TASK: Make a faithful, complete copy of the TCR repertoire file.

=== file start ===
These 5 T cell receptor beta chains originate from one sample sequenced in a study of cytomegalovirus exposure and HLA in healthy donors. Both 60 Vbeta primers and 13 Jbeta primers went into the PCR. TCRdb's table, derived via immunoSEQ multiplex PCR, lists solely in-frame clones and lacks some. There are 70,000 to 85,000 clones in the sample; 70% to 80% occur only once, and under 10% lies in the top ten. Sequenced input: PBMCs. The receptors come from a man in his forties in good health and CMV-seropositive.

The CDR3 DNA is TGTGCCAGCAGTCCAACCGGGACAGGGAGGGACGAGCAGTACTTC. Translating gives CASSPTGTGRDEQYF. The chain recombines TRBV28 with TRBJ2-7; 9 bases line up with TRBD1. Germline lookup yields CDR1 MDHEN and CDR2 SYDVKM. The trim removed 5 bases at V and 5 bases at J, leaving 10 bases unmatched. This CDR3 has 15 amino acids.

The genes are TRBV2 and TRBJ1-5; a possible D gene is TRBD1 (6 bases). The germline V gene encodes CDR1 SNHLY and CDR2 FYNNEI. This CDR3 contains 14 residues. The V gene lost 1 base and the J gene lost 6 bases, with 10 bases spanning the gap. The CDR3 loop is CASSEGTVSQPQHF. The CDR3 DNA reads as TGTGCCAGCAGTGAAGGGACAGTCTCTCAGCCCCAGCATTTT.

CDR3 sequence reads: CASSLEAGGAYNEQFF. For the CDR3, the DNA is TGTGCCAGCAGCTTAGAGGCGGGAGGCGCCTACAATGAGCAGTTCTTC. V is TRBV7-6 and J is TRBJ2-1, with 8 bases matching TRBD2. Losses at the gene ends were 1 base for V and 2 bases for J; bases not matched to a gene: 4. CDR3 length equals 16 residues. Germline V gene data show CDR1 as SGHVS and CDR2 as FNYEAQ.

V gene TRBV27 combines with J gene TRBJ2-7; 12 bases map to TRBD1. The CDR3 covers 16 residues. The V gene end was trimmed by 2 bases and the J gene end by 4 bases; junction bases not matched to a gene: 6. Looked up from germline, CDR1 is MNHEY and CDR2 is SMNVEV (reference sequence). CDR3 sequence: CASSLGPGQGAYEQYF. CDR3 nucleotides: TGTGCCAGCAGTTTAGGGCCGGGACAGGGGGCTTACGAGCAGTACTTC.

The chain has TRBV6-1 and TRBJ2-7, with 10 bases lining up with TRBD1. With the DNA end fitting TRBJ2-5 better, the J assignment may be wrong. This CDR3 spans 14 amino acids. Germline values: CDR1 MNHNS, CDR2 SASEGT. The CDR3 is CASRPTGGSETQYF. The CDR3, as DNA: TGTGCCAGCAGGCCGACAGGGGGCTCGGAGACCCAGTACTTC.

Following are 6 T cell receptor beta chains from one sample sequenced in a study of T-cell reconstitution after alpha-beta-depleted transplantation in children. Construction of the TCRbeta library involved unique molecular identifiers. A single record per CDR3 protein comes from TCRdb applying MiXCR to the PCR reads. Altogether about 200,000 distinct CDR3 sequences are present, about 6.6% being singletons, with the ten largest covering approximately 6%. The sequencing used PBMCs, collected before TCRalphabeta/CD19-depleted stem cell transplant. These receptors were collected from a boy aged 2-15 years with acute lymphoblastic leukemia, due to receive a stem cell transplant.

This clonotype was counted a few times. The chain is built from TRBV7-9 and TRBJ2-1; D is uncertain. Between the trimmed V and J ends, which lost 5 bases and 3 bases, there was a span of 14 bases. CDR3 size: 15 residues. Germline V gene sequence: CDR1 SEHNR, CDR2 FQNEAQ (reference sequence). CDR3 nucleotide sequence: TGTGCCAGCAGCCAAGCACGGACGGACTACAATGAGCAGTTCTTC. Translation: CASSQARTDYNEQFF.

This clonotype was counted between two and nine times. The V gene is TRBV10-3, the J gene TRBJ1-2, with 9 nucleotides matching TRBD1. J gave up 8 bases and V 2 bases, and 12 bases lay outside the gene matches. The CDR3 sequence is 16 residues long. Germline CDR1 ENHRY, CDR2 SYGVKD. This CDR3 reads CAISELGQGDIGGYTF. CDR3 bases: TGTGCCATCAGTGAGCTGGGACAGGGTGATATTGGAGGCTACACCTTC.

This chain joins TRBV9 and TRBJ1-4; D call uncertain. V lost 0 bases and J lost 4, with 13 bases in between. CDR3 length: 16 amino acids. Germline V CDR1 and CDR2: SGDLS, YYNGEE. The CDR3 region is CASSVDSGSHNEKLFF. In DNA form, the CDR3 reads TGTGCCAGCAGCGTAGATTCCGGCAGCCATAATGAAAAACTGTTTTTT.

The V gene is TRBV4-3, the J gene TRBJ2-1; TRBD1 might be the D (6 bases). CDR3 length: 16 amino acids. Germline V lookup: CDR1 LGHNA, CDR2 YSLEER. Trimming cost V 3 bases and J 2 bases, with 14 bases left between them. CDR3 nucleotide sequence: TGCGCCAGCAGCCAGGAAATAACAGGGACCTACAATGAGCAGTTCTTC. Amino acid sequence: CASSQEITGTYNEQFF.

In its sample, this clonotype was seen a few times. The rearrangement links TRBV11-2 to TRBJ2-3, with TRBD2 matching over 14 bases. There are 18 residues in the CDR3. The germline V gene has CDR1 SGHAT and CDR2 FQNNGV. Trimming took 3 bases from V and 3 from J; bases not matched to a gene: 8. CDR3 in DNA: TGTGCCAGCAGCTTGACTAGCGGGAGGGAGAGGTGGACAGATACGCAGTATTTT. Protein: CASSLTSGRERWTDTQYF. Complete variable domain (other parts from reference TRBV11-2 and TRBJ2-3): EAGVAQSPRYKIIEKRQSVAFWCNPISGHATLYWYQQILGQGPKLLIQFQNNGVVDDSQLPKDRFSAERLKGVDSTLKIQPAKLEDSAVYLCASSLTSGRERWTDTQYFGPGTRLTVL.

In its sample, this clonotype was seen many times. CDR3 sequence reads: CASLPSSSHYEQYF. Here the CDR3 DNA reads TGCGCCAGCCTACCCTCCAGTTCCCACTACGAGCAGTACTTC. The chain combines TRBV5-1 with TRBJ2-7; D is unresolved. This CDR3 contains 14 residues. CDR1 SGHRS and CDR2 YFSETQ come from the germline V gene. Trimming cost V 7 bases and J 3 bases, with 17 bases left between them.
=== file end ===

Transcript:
These 5 T cell receptor beta chains originate from one sample sequenced in a study of cytomegalovirus exposure and HLA in healthy donors. Both 60 Vbeta primers and 13 Jbeta primers went into the PCR. TCRdb's table, derived via immunoSEQ multiplex PCR, lists solely in-frame clones and lacks some. There are 70,000 to 85,000 clones in the sample; 70% to 80% occur only once, and under 10% lies in the top ten. Sequenced input: PBMCs. The receptors come from a man in his forties in good health and CMV-seropositive.

The CDR3 DNA is TGTGCCAGCAGTCCAACCGGGACAGGGAGGGACGAGCAGTACTTC. Translating gives CASSPTGTGRDEQYF. The chain recombines TRBV28 with TRBJ2-7; 9 bases line up with TRBD1. Germline lookup yields CDR1 MDHEN and CDR2 SYDVKM. The trim removed 5 bases at V and 5 bases at J, leaving 10 bases unmatched. This CDR3 has 15 amino acids.

The genes are TRBV2 and TRBJ1-5; a possible D gene is TRBD1 (6 bases). The germline V gene encodes CDR1 SNHLY and CDR2 FYNNEI. This CDR3 contains 14 residues. The V gene lost 1 base and the J gene lost 6 bases, with 10 bases spanning the gap. The CDR3 loop is CASSEGTVSQPQHF. The CDR3 DNA reads as TGTGCCAGCAGTGAAGGGACAGTCTCTCAGCCCCAGCATTTT.

CDR3 sequence reads: CASSLEAGGAYNEQFF. For the CDR3, the DNA is TGTGCCAGCAGCTTAGAGGCGGGAGGCGCCTACAATGAGCAGTTCTTC. V is TRBV7-6 and J is TRBJ2-1, with 8 bases matching TRBD2. Losses at the gene ends were 1 base for V and 2 bases for J; bases not matched to a gene: 4. CDR3 length equals 16 residues. Germline V gene data show CDR1 as SGHVS and CDR2 as FNYEAQ.

V gene TRBV27 combines with J gene TRBJ2-7; 12 bases map to TRBD1. The CDR3 covers 16 residues. The V gene end was trimmed by 2 bases and the J gene end by 4 bases; junction bases not matched to a gene: 6. Looked up from germline, CDR1 is MNHEY and CDR2 is SMNVEV (reference sequence). CDR3 sequence: CASSLGPGQGAYEQYF. CDR3 nucleotides: TGTGCCAGCAGTTTAGGGCCGGGACAGGGGGCTTACGAGCAGTACTTC.

The chain has TRBV6-1 and TRBJ2-7, with 10 bases lining up with TRBD1. With the DNA end fitting TRBJ2-5 better, the J assignment may be wrong. This CDR3 spans 14 amino acids. Germline values: CDR1 MNHNS, CDR2 SASEGT. The CDR3 is CASRPTGGSETQYF. The CDR3, as DNA: TGTGCCAGCAGGCCGACAGGGGGCTCGGAGACCCAGTACTTC.

Following are 6 T cell receptor beta chains from one sample sequenced in a study of T-cell reconstitution after alpha-beta-depleted transplantation in children. Construction of the TCRbeta library involved unique molecular identifiers. A single record per CDR3 protein comes from TCRdb applying MiXCR to the PCR reads. Altogether about 200,000 distinct CDR3 sequences are present, about 6.6% being singletons, with the ten largest covering approximately 6%. The sequencing used PBMCs, collected before TCRalphabeta/CD19-depleted stem cell transplant. These receptors were collected from a boy aged 2-15 years with acute lymphoblastic leukemia, due to receive a stem cell transplant.

This clonotype was counted a few times. The chain is built from TRBV7-9 and TRBJ2-1; D is uncertain. Between the trimmed V and J ends, which lost 5 bases and 3 bases, there was a span of 14 bases. CDR3 size: 15 residues. Germline V gene sequence: CDR1 SEHNR, CDR2 FQNEAQ (reference sequence). CDR3 nucleotide sequence: TGTGCCAGCAGCCAAGCACGGACGGACTACAATGAGCAGTTCTTC. Translation: CASSQARTDYNEQFF.

This clonotype was counted between two and nine times. The V gene is TRBV10-3, the J gene TRBJ1-2, with 9 nucleotides matching TRBD1. J gave up 8 bases and V 2 bases, and 12 bases lay outside the gene matches. The CDR3 sequence is 16 residues long. Germline CDR1 ENHRY, CDR2 SYGVKD. This CDR3 reads CAISELGQGDIGGYTF. CDR3 bases: TGTGCCATCAGTGAGCTGGGACAGGGTGATATTGGAGGCTACACCTTC.

This chain joins TRBV9 and TRBJ1-4; D call uncertain. V lost 0 bases and J lost 4, with 13 bases in between. CDR3 length: 16 amino acids. Germline V CDR1 and CDR2: SGDLS, YYNGEE. The CDR3 region is CASSVDSGSHNEKLFF. In DNA form, the CDR3 reads TGTGCCAGCAGCGTAGATTCCGGCAGCCATAATGAAAAACTGTTTTTT.

The V gene is TRBV4-3, the J gene TRBJ2-1; TRBD1 might be the D (6 bases). CDR3 length: 16 amino acids. Germline V lookup: CDR1 LGHNA, CDR2 YSLEER. Trimming cost V 3 bases and J 2 bases, with 14 bases left between them. CDR3 nucleotide sequence: TGCGCCAGCAGCCAGGAAATAACAGGGACCTACAATGAGCAGTTCTTC. Amino acid sequence: CASSQEITGTYNEQFF.

In its sample, this clonotype was seen a few times. The rearrangement links TRBV11-2 to TRBJ2-3, with TRBD2 matching over 14 bases. There are 18 residues in the CDR3. The germline V gene has CDR1 SGHAT and CDR2 FQNNGV. Trimming took 3 bases from V and 3 from J; bases not matched to a gene: 8. CDR3 in DNA: TGTGCCAGCAGCTTGACTAGCGGGAGGGAGAGGTGGACAGATACGCAGTATTTT. Protein: CASSLTSGRERWTDTQYF. Complete variable domain (other parts from reference TRBV11-2 and TRBJ2-3): EAGVAQSPRYKIIEKRQSVAFWCNPISGHATLYWYQQILGQGPKLLIQFQNNGVVDDSQLPKDRFSAERLKGVDSTLKIQPAKLEDSAVYLCASSLTSGRERWTDTQYFGPGTRLTVL.

In its sample, this clonotype was seen many times. CDR3 sequence reads: CASLPSSSHYEQYF. Here the CDR3 DNA reads TGCGCCAGCCTACCCTCCAGTTCCCACTACGAGCAGTACTTC. The chain combines TRBV5-1 with TRBJ2-7; D is unresolved. This CDR3 contains 14 residues. CDR1 SGHRS and CDR2 YFSETQ come from the germline V gene. Trimming cost V 7 bases and J 3 bases, with 17 bases left between them.